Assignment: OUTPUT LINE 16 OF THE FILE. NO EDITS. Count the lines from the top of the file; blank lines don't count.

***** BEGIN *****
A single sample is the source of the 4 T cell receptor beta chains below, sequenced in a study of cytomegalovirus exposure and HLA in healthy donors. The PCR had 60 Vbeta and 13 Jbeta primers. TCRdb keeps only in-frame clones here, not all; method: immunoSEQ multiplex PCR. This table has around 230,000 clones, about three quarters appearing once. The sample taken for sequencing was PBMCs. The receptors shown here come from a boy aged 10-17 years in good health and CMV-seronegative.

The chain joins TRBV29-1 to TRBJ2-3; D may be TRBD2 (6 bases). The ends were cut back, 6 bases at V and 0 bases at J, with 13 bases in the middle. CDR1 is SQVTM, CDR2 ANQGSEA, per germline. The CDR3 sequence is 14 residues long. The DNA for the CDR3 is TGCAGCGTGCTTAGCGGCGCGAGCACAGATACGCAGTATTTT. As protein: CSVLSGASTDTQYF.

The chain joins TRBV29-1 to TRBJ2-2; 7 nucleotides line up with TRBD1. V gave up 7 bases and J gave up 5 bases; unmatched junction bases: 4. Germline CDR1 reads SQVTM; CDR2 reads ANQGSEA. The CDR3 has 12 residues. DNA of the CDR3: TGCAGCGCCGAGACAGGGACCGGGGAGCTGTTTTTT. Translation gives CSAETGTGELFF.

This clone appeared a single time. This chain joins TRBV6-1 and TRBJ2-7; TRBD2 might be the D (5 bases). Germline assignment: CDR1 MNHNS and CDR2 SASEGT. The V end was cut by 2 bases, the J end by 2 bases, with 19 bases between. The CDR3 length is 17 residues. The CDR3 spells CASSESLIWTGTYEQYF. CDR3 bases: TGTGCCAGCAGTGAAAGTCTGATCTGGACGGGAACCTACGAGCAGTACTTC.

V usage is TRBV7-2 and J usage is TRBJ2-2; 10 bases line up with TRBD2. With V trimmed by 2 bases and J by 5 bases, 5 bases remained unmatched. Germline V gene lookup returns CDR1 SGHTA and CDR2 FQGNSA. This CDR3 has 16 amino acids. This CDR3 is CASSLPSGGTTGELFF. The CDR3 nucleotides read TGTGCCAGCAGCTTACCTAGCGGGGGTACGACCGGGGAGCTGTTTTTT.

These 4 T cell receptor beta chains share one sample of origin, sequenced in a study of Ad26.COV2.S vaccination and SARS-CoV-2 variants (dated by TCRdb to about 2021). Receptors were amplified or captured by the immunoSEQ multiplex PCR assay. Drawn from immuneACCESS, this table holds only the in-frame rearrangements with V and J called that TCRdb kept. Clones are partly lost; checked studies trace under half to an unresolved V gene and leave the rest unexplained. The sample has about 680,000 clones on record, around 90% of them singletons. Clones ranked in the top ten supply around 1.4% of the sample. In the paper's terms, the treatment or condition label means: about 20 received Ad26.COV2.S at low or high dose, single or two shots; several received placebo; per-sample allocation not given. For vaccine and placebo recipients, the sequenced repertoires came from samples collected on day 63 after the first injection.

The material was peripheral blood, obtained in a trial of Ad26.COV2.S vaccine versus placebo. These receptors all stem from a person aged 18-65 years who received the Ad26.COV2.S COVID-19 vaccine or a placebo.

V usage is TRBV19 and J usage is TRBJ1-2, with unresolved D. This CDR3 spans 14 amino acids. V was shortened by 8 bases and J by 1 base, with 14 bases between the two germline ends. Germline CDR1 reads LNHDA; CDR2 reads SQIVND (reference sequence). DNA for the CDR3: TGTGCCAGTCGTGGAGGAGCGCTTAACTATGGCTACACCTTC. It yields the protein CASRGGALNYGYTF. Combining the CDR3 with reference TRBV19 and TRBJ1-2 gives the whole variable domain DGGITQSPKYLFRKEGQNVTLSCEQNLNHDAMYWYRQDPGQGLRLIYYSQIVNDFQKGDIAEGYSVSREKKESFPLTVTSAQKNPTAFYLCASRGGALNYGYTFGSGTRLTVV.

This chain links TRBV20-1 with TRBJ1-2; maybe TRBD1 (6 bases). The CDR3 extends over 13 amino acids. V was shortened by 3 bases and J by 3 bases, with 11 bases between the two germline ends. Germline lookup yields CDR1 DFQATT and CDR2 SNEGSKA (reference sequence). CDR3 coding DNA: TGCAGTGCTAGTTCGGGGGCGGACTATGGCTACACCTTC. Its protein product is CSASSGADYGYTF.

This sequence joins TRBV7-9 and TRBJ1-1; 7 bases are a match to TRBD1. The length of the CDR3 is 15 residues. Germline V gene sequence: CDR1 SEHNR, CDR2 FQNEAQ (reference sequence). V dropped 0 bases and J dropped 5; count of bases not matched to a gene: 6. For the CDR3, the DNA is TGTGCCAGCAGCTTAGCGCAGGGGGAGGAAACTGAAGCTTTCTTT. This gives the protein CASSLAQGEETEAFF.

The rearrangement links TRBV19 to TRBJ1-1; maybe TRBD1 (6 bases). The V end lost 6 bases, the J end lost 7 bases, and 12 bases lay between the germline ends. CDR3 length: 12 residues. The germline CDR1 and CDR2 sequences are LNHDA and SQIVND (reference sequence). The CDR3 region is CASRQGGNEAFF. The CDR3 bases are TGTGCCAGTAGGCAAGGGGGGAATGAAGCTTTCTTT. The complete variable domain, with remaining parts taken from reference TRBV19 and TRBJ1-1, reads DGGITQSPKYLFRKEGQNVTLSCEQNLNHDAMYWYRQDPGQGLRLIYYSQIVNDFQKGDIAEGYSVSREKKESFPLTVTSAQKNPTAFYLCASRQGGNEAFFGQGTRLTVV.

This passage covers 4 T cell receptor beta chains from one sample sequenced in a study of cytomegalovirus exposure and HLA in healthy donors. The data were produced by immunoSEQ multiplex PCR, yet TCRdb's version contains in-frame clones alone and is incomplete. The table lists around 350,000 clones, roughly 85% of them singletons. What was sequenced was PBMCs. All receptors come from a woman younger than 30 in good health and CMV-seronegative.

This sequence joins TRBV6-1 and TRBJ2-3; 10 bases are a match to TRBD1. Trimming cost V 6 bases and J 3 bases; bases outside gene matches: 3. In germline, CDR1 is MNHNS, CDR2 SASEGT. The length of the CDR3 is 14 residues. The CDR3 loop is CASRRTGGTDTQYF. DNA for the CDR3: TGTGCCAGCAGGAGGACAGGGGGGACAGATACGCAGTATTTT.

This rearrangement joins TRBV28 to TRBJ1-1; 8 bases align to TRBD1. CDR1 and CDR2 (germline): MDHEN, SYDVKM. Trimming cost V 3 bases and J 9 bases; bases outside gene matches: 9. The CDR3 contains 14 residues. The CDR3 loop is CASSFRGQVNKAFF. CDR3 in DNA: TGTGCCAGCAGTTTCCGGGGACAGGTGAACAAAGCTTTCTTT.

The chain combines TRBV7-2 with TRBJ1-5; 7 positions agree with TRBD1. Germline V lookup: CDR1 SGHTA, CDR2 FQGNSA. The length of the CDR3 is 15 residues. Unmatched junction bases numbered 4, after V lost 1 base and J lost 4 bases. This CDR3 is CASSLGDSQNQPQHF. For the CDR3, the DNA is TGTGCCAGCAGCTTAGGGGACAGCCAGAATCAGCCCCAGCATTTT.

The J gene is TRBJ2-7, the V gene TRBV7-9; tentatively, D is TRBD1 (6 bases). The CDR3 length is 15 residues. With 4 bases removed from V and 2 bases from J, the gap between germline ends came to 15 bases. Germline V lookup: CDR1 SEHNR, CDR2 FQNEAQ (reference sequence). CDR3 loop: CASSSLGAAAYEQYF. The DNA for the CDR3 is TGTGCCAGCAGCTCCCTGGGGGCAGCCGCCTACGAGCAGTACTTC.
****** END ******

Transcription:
The J gene is TRBJ2-7, the V gene TRBV7-9; tentatively, D is TRBD1 (6 bases). The CDR3 length is 15 residues. With 4 bases removed from V and 2 bases from J, the gap between germline ends came to 15 bases. Germline V lookup: CDR1 SEHNR, CDR2 FQNEAQ (reference sequence). CDR3 loop: CASSSLGAAAYEQYF. The DNA for the CDR3 is TGTGCCAGCAGCTCCCTGGGGGCAGCCGCCTACGAGCAGTACTTC.